The comforting feeling
I woke up in the hammock with the mosquito net over me
The smell of rendering fat and burning pork rinds from in front of the corner mechanic shop below
It was blowing in the corner window and blowing out the courtyard window
And for a moment I thought I’d woken up in the cab of my truck once more
Somewhere around Lubbock, Texas, where the
air was full with cow.
Copper blood, bone sand. The trains passing the yard even seemed to have traded their steam horns for moos.
Texas. What great act of genius invented a Texas.
A place to walk tall and render the fat.
Texas! The word like a monolith standing in the center somewhere.
Flat skies, oil fields, live by Texas and die by Texas.
Ay, Santa Ana! Horrible Texas, an open question.
The hammock swayed.
The sweet potato man blew his whistle,
the knife sharpener blew his flute, the garbage man rang his bell, and the
children spoke Nahuatl as they cooked
their hen’s egg over a burning tire.
It was morning in Old Mexico,
but Texas burned in my eyes.
About an hour east of Salina Cruz
on the Pacific Gulf of Tehuantepec
down the peninsular that ends
at the mouth of the Laguna Superior
in about 650 square meters:
Santa María del Mar,
fourteen kilometers down the road
from San Mateo del Mar.
María, isolated, cut off,
no electricity, no fresh water,
no road out, no teachers in,
no police, no military;
The sadistic mateyanos
blocked the road, cut the
lines. Snip. Slap. Sizzle.
And a grito or a glare.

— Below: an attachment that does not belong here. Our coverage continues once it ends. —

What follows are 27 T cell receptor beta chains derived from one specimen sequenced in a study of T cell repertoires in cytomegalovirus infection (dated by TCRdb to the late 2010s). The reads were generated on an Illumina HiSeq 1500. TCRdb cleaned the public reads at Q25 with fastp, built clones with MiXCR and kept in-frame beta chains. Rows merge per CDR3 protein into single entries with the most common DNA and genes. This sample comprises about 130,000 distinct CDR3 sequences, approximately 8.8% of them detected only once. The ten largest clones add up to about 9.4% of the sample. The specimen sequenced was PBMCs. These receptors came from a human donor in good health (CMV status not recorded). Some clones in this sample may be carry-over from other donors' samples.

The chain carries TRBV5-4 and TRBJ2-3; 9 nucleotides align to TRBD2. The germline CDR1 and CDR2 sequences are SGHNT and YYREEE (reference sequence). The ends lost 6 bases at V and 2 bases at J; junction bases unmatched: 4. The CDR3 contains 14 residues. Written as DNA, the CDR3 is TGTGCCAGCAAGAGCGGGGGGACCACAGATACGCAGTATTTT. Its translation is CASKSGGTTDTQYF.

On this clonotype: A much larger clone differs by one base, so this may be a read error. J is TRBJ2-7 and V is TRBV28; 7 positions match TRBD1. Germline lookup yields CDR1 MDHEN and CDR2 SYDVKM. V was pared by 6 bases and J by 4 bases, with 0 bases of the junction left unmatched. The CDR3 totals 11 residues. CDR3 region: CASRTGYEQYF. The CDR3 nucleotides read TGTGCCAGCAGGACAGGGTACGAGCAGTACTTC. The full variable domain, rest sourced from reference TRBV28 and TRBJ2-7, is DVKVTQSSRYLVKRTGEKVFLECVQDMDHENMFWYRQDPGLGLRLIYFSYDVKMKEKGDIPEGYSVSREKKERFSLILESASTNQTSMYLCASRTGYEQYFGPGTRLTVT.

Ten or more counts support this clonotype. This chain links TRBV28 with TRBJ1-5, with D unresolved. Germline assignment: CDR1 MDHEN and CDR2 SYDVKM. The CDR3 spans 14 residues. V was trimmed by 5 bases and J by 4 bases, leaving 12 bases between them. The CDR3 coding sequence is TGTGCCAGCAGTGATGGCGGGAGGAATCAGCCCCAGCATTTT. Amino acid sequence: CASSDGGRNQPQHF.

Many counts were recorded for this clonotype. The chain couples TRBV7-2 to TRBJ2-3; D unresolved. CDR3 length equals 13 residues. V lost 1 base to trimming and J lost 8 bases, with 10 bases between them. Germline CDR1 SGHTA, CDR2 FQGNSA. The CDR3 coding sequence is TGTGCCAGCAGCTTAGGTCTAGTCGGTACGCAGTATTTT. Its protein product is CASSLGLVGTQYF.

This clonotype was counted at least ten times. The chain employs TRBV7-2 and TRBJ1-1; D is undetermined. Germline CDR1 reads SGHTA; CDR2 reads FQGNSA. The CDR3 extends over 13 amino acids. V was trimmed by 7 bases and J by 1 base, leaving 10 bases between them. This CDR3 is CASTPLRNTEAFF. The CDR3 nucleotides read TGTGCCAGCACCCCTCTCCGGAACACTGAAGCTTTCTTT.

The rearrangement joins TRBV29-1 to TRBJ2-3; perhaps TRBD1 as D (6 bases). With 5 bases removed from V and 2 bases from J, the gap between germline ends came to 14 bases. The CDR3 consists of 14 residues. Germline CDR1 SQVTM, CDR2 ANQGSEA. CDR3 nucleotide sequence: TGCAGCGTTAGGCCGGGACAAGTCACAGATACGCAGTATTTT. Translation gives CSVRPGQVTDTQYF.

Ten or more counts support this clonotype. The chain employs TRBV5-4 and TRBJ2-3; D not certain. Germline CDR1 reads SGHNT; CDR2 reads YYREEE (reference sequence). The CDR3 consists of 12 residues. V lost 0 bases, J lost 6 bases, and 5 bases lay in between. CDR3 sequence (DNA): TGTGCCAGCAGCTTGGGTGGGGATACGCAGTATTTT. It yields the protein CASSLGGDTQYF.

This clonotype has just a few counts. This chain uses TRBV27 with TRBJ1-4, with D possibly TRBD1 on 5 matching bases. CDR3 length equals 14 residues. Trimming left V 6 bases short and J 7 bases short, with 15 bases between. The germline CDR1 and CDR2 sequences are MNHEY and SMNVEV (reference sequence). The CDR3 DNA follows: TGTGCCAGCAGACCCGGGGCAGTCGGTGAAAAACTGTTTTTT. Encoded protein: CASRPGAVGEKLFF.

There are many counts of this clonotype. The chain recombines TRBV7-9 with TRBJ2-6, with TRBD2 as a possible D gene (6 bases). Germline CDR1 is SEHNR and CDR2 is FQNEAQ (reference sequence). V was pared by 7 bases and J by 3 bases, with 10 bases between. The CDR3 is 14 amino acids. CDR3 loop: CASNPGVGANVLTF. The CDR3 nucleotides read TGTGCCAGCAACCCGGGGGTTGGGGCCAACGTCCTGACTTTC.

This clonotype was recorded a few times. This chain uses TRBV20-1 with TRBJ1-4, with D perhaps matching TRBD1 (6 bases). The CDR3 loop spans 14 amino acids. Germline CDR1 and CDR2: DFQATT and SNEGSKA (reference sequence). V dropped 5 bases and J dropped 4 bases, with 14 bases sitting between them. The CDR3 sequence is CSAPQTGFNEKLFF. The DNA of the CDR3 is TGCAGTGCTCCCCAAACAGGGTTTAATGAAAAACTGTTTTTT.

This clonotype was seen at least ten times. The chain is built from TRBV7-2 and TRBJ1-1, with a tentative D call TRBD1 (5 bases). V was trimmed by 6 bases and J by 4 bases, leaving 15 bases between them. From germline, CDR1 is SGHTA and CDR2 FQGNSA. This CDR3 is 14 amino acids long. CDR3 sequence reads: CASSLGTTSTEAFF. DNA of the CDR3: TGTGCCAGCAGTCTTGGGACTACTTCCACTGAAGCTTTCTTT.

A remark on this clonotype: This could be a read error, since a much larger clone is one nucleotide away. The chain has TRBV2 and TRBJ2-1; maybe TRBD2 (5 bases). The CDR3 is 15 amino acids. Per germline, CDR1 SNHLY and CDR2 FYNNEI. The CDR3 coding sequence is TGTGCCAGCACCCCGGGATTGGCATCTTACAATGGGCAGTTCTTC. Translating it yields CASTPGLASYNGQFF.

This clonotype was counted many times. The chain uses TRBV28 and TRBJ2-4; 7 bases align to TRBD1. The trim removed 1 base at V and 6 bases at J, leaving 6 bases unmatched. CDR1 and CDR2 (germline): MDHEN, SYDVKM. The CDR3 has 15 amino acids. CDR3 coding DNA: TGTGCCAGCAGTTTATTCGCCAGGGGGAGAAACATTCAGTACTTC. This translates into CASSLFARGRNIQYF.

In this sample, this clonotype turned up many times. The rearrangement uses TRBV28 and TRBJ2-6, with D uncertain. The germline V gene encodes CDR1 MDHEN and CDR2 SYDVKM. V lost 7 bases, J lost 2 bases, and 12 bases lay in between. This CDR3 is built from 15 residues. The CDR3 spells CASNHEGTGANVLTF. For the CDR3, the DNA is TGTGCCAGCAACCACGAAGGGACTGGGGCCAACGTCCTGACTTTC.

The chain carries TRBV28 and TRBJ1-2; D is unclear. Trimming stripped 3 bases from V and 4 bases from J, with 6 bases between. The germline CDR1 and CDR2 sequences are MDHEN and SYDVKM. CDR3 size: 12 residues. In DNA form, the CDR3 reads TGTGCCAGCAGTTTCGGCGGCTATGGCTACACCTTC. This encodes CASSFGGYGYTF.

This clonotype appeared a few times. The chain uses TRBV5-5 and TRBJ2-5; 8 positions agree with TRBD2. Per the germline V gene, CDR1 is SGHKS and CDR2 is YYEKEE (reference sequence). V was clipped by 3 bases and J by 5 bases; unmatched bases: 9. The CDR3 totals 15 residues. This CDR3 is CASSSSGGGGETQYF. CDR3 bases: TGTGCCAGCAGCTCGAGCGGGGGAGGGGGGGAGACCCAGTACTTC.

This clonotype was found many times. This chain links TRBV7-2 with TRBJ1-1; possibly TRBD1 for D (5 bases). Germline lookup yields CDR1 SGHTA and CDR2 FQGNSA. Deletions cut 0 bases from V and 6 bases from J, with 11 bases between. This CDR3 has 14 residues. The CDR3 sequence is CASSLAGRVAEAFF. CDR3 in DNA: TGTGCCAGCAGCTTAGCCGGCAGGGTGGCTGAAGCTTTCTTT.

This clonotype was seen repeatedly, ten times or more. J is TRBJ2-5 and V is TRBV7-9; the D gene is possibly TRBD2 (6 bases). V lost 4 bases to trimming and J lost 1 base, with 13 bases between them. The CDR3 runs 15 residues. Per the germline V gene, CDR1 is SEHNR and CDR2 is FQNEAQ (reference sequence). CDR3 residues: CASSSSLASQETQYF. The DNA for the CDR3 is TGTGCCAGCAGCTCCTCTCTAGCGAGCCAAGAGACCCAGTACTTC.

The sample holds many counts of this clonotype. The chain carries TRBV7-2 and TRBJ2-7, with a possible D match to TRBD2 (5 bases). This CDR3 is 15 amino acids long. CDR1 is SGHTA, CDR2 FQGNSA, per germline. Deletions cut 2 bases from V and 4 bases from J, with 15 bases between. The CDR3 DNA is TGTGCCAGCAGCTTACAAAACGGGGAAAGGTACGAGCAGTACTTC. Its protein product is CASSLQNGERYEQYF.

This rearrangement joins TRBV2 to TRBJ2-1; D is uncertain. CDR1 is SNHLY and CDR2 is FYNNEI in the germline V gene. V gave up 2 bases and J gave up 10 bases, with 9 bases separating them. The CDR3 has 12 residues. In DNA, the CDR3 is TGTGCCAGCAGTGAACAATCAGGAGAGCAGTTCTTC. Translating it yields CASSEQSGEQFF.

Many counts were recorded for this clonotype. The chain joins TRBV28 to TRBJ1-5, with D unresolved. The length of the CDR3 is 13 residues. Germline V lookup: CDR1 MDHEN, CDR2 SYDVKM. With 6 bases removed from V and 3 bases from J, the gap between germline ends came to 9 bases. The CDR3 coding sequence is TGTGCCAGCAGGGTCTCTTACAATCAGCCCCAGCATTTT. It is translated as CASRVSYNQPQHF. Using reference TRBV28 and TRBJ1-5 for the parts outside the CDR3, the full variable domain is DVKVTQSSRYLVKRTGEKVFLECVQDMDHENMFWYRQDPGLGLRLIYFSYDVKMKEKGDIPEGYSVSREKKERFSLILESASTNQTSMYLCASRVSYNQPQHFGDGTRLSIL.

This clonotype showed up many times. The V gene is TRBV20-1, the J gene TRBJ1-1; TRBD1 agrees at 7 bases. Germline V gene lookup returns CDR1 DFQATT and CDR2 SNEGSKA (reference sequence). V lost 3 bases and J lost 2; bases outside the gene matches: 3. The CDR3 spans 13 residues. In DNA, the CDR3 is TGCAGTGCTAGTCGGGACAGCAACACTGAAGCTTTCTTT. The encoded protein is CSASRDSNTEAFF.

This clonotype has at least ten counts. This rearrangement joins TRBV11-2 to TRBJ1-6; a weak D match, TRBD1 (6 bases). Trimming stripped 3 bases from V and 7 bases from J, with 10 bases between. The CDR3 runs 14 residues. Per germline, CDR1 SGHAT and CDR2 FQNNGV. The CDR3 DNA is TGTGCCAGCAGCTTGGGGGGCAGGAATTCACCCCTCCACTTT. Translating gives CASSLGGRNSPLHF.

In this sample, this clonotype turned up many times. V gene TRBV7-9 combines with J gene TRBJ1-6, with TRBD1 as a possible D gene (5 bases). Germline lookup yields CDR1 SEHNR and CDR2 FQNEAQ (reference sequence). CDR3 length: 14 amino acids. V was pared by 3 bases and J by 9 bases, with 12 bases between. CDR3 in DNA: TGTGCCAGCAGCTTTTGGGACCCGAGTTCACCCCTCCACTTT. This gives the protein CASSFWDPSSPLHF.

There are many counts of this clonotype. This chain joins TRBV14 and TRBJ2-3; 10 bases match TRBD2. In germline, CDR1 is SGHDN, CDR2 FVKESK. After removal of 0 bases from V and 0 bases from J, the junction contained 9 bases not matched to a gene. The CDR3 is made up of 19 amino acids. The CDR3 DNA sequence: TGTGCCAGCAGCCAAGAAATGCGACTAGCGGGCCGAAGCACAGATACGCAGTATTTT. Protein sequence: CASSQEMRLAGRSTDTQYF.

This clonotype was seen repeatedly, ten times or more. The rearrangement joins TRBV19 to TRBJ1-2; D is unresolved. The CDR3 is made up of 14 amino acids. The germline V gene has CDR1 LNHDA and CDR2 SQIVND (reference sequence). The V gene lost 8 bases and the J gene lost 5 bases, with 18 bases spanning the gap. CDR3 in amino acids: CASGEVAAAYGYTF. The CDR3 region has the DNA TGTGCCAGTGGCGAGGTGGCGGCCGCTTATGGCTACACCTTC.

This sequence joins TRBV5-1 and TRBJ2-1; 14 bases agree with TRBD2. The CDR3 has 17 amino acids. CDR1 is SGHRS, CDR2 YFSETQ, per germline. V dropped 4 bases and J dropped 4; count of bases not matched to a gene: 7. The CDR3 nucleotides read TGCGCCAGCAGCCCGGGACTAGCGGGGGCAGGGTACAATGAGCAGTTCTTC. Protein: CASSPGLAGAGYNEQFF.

You could imagine either.
You could imagine Mateo sipping
on alternating currents,
corralling together trucks
full of Peñafiel and Bimbo,
Seguridad Regional. The
Apostle sat atop the
diverted riches of the
Virgin. And the sea, of course.
It’s an agrarian dispute.
A fight over salt fields.
A salty cross to bear,
the two saints of the sea,
the one with its hands ever
tightening, waiting for the
last quake, for the tide pools
to exhale, or for the maldito
mar to wash away the
bruises of brothers.
Some people know what tacos are, others know what bottle trees are. Some people go to Texas, others go to Hell.
Charlie Pride sings by the taqueria with the bottle tree: Is anybody goin’ to San Antone? You may all go to Hell.
The woman with the Spanish accent intones the words of Davy Crockett printed on a shirt: “You may all go to Hell, I’ll go to Texas.”
Upstairs in the antique mall there’s an original pressing of Riley Puckett, “Dear Old Dixieland”.
The Indian man wants to sell a hat. Resistol or Stetson. He wants to sell a boot or two. Justin or Ariat or something made in Mexico.
Then outside of the taqueria there is a bottle tree, although some folks wouldn’t know tacos and the rest wouldn’t know bottle trees.
So far from Africa, so close to Tenochtitlan. So many folks on their way to Hell. Is anybody goin’ to San Antone?